Group K: Leonberg Center
Leonberg is known for its beautifully situated old town center with a wide range of cultural heritage. Today the center suffers from popular problems like structural changes in the retail sector through e-commerce, poor accessibility by public transport or adverse building structures. During a massive increase of population in the 1970s Leonberg underwent a development of suburbanization along with other medium-sized cities of the region. The new city center formed by residential high-rise buildings combined with a first-generation shopping center was planned and built after the concept of 2nd world war modernism. The high-rise slab blocks are arranged orthogonally to each other and are situated on the edge of Leonbergs’ public park between the old city center and the district Eltingen. Based on the model of a car-friendly city the public space facing the city is still dominated by wide streets and parking areas leaving the space between the buildings poorly accessible and deserted.
The question is how to find the greatest potential for transformation and find out which spaces are the most important for future changes – public space or building typologies, historic or new city centers.
Yes, life is easy.
The students of this project imagine the 2050’s public space as a key part of everyday life that has the power to change society. The scenario implies that Bosch has developed Leonberg into the Smartest City of individuals. It’s a change into extreme digitalization where all humans are cyborgs with implanted chips in their bodies that control behavior and organize the humans’ daily life. The architecture changes regularly according to personal needs and desired functions, so that living spaces become smaller but even more comfortable. Work is fully digitalized and can easily be done from home in 3-dimensional interaction with coworkers from all over the world. Because of less travel time and more productivity people spend less time working. Mobility is now autonomic and solely solar powered. Food gets ordered by thoughts and freshly delivered by drones. In contrast to that highly digitized world there is the green heart of Leonberg where every technology gets turned off by sensors – a place of nature, a retreat, fresh air and quietness.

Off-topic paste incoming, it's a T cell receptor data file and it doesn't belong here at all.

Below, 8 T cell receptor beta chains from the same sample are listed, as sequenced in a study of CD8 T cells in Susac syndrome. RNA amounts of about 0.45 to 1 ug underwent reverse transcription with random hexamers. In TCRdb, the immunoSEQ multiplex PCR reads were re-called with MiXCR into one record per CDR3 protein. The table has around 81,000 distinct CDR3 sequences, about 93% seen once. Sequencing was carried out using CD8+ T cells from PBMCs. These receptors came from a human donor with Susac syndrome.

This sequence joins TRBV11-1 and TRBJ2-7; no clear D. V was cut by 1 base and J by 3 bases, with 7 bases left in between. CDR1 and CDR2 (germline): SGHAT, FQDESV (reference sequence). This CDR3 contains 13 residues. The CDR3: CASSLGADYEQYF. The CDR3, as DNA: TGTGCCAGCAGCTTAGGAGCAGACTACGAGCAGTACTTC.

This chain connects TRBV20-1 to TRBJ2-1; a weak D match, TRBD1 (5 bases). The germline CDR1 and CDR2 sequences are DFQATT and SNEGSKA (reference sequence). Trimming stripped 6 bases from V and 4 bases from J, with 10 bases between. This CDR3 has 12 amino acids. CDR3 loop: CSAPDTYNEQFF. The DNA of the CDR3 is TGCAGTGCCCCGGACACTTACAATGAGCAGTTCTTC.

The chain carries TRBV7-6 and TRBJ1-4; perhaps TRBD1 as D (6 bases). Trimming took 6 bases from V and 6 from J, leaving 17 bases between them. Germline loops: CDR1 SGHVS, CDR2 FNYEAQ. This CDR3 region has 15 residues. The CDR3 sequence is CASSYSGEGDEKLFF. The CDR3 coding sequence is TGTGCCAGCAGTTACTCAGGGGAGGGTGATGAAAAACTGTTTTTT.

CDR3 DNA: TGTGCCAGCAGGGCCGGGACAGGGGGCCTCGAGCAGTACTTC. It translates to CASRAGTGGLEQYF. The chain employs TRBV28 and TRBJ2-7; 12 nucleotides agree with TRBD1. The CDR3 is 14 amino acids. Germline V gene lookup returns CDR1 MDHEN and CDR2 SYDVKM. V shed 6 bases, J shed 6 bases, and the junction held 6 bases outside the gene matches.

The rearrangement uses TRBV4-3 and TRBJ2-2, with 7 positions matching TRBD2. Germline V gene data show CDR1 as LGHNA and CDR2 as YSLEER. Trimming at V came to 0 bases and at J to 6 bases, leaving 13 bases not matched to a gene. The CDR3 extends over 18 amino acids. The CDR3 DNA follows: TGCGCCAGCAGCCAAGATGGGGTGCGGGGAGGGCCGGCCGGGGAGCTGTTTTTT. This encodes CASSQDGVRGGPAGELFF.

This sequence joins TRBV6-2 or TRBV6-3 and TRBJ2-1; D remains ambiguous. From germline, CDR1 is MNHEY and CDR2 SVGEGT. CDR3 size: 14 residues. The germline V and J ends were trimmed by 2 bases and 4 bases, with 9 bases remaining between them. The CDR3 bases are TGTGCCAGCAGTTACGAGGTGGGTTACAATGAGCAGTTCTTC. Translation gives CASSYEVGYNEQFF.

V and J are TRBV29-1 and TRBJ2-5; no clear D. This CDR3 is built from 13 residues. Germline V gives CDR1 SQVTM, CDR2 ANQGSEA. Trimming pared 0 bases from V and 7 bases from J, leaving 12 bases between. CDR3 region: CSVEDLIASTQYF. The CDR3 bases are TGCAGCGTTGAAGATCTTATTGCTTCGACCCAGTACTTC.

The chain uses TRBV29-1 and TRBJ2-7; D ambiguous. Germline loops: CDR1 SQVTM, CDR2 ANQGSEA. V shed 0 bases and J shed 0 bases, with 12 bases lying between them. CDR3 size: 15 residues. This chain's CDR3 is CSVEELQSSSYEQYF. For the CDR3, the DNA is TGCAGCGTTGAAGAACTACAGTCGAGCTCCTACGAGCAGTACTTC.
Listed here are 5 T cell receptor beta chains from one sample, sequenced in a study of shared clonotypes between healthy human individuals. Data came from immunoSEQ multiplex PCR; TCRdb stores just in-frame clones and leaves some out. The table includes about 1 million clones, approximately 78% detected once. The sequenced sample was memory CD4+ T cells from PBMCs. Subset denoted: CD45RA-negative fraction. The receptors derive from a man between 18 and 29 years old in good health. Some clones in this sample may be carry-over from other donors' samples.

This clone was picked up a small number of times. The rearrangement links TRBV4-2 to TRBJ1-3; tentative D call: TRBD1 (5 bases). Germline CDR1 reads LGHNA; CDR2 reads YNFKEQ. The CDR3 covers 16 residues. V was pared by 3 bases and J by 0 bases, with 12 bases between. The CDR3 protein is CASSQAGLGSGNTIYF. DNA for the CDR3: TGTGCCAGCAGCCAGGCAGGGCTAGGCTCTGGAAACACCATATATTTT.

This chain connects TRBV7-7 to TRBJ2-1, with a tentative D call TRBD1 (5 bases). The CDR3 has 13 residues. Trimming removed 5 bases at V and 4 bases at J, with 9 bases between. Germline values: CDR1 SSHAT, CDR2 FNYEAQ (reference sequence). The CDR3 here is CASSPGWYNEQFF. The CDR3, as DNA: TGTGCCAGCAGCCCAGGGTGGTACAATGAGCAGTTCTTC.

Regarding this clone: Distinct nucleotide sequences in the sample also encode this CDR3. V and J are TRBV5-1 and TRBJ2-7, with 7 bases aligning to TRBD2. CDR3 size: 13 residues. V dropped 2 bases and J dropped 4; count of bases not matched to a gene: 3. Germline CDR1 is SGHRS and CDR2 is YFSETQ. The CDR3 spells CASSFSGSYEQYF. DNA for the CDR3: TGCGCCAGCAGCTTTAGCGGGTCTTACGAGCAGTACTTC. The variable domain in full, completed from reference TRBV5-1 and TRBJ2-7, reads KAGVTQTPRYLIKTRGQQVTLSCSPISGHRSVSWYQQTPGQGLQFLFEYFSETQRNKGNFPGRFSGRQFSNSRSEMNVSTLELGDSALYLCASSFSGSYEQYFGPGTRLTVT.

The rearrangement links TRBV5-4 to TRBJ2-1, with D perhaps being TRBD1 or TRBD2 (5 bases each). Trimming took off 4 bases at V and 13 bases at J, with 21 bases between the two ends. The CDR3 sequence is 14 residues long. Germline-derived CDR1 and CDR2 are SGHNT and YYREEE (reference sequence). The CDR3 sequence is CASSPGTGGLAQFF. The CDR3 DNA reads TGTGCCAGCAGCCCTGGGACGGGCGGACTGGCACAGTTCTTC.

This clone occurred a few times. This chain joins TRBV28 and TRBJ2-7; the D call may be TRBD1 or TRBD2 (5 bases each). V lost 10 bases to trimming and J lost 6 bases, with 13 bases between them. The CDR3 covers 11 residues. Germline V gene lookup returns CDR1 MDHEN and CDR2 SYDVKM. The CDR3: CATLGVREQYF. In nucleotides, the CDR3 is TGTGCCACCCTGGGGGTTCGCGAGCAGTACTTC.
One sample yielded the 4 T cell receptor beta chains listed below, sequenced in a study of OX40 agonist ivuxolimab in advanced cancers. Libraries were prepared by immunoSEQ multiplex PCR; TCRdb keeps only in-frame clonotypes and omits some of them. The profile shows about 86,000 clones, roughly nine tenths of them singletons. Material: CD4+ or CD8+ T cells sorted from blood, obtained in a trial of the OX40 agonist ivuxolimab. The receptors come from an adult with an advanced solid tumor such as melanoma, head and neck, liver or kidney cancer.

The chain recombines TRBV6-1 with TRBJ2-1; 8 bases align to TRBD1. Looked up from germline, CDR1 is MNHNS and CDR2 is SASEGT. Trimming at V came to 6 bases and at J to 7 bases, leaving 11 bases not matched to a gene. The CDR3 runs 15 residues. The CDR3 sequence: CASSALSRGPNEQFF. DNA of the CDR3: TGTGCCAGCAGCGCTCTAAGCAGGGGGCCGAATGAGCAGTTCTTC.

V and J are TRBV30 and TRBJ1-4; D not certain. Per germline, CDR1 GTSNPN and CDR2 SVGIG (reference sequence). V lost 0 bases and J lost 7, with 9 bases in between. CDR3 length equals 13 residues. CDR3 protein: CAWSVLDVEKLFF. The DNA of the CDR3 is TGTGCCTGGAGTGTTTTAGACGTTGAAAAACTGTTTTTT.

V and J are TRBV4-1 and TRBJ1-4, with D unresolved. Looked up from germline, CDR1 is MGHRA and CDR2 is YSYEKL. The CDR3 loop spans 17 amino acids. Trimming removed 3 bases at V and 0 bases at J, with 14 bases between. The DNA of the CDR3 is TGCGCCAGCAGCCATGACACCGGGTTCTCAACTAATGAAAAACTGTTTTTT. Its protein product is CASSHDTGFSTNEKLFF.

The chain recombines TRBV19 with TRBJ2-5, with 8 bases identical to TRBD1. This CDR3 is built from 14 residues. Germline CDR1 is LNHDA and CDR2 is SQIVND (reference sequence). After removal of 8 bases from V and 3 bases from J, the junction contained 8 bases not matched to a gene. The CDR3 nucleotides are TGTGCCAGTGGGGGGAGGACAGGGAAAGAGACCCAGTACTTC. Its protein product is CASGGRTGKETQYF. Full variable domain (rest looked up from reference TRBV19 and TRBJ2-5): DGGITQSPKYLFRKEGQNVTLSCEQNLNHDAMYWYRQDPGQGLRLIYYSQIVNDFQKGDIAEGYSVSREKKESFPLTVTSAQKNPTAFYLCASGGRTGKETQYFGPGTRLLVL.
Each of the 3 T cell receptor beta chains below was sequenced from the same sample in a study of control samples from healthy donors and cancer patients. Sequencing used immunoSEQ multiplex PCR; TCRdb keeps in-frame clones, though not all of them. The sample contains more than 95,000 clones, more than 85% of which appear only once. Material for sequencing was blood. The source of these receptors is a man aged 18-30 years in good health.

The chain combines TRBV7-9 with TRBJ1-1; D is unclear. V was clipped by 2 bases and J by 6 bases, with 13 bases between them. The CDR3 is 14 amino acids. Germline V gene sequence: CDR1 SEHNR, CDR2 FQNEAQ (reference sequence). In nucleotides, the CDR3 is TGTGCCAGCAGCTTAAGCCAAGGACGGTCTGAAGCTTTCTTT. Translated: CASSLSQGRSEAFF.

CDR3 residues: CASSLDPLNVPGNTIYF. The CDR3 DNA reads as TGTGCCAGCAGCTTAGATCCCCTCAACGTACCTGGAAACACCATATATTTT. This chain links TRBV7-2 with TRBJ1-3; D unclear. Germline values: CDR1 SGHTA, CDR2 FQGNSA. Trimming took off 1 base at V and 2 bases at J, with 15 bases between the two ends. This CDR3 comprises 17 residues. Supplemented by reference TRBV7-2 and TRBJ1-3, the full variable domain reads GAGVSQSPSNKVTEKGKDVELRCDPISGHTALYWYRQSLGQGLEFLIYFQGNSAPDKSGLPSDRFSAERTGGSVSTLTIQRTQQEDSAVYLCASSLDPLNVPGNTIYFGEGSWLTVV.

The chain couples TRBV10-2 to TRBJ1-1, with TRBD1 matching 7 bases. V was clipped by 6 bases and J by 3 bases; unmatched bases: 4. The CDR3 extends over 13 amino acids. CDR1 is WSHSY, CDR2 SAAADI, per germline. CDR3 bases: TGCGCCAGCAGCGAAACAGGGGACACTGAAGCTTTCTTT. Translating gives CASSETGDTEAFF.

|Delia Maria Rieger||TU Kaiserslautern|
|Sofía Videla||UBA FADU, Buenos Aires|
|Rodrigo Alejandro Veliz Sepúlveda||UTFSM, Valparaiso|
|Chisomo Mlotha||Mzuzu University|
|Beatrice Bucher||ABK Stuttgart|
|Prof. Mtafu Manda||Mzuzu University, Faculty of Urban Planning, Chair of Land Management|
|Loudon Luka||Mzuzu University, Faculty of Urban Planning, Chair of Land Management|
|Dominic Kamlomo||Mzuzu University, Faculty of Urban Planning, Chair of Land Management|